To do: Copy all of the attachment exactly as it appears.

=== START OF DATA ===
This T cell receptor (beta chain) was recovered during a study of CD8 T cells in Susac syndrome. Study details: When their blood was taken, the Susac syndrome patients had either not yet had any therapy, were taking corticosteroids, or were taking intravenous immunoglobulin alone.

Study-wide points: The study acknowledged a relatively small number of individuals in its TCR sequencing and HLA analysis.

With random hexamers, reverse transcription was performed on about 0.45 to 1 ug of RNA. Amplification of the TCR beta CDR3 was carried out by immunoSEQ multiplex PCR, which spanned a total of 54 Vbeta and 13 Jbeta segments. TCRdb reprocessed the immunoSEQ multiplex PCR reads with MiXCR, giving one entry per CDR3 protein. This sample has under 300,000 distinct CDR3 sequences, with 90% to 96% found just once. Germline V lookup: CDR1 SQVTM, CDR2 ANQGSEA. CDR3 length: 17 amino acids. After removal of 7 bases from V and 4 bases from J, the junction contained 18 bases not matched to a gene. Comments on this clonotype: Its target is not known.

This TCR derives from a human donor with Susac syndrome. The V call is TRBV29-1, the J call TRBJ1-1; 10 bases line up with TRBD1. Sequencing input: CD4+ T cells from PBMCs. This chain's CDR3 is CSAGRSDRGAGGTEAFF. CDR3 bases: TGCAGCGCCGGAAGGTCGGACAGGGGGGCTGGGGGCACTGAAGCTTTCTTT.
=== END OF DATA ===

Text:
This T cell receptor (beta chain) was recovered during a study of CD8 T cells in Susac syndrome. Study details: When their blood was taken, the Susac syndrome patients had either not yet had any therapy, were taking corticosteroids, or were taking intravenous immunoglobulin alone.

Study-wide points: The study acknowledged a relatively small number of individuals in its TCR sequencing and HLA analysis.

With random hexamers, reverse transcription was performed on about 0.45 to 1 ug of RNA. Amplification of the TCR beta CDR3 was carried out by immunoSEQ multiplex PCR, which spanned a total of 54 Vbeta and 13 Jbeta segments. TCRdb reprocessed the immunoSEQ multiplex PCR reads with MiXCR, giving one entry per CDR3 protein. This sample has under 300,000 distinct CDR3 sequences, with 90% to 96% found just once. Germline V lookup: CDR1 SQVTM, CDR2 ANQGSEA. CDR3 length: 17 amino acids. After removal of 7 bases from V and 4 bases from J, the junction contained 18 bases not matched to a gene. Comments on this clonotype: Its target is not known.

This TCR derives from a human donor with Susac syndrome. The V call is TRBV29-1, the J call TRBJ1-1; 10 bases line up with TRBD1. Sequencing input: CD4+ T cells from PBMCs. This chain's CDR3 is CSAGRSDRGAGGTEAFF. CDR3 bases: TGCAGCGCCGGAAGGTCGGACAGGGGGGCTGGGGGCACTGAAGCTTTCTTT.